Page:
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While online articles can be entertaining and informative, what’s even better is reading the thoughtful comments associated with them. Of course, not every online article generates comments, but some generate reams of comments, creating an online saga of sorts.

On October 2, 2012, The New Yorker published a post by Joshua Clover on its Culture Desk blog regarding musician Amanda Palmer, who tends to get her music out to fans in unconventional ways. She is also in constant communication with fans via her blog and Twitter feed. Recently she funded the recording of an album via Kickstarter. In The New Yorker article, Joshua Clover takes issue with the way she handled the funds. Palmer’s fans have stepped up to defend her within the comments.

And that’s where this blog post begins … after reading a handful of the comments that insinuated Amanda was narcissistic. Well! If Amanda is narcissistic because she shares her life and musicianship with others, then I am a narcissist too.

So is every creative person who makes something and puts it out there for all to experience. As a writer, I have to be a narcissist in order to think that my words are important enough to share.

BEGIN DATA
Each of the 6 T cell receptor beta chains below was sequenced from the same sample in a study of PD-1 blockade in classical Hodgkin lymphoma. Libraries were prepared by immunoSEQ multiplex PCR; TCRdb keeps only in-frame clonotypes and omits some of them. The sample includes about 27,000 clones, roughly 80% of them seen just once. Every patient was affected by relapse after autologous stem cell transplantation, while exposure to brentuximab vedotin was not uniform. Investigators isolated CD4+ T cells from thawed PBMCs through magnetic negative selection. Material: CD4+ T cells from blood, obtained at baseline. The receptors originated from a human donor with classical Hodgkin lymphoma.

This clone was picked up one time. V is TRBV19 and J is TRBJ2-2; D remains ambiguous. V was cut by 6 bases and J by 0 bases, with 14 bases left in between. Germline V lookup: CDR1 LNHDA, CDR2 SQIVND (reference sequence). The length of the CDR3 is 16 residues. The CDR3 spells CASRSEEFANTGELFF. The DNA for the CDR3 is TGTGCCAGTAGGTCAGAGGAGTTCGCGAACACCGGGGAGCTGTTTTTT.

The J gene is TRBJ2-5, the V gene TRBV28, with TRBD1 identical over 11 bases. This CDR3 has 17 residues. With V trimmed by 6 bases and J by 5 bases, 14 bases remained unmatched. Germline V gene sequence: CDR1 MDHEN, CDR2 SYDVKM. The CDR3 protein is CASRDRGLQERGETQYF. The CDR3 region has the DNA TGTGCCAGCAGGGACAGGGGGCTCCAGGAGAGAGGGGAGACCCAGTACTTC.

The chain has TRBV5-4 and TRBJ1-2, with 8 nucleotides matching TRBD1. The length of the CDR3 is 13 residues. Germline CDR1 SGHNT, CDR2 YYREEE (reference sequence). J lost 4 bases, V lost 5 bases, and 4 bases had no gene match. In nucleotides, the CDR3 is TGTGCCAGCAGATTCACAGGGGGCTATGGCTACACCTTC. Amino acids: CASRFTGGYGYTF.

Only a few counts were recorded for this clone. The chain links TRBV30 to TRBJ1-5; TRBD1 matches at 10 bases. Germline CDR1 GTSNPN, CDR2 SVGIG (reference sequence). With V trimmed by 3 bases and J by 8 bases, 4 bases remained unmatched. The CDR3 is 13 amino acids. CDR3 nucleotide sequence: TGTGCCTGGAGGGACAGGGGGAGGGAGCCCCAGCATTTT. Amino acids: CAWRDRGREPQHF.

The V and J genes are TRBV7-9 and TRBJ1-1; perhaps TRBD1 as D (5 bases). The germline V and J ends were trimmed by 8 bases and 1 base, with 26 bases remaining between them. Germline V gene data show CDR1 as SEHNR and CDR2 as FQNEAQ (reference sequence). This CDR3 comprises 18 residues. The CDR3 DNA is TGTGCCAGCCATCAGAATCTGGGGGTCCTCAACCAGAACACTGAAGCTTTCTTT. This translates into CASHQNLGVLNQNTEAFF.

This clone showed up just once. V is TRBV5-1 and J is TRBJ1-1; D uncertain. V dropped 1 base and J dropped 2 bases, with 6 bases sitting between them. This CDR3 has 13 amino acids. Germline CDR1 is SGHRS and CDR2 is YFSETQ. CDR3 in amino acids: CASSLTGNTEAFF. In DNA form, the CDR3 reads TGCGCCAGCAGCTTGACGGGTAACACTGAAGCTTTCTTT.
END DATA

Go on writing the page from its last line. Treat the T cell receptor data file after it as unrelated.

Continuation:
Narcissism in creators is balanced by courage. It takes big courage to throw our creations out into an unfriendly world, where they are certain to be speared with criticism and, by association, we are sure to be speared too.

Can you be a writer/artist/musician without being a narcissist? Yep. If you make your work completely in private and never put it out there. However, you have no courage.

If you’re making work and hiding it in the hopes that someone finds it after you’re dead, you’re a narcissist who lacks courage.

So, please, creators, be courageous narcissists. Make your work, send it into the world, and grab a shield to defend against the spears that are sure to fly your way. (We should all be so fortunate to have the volume of passionate fans Amanda has.)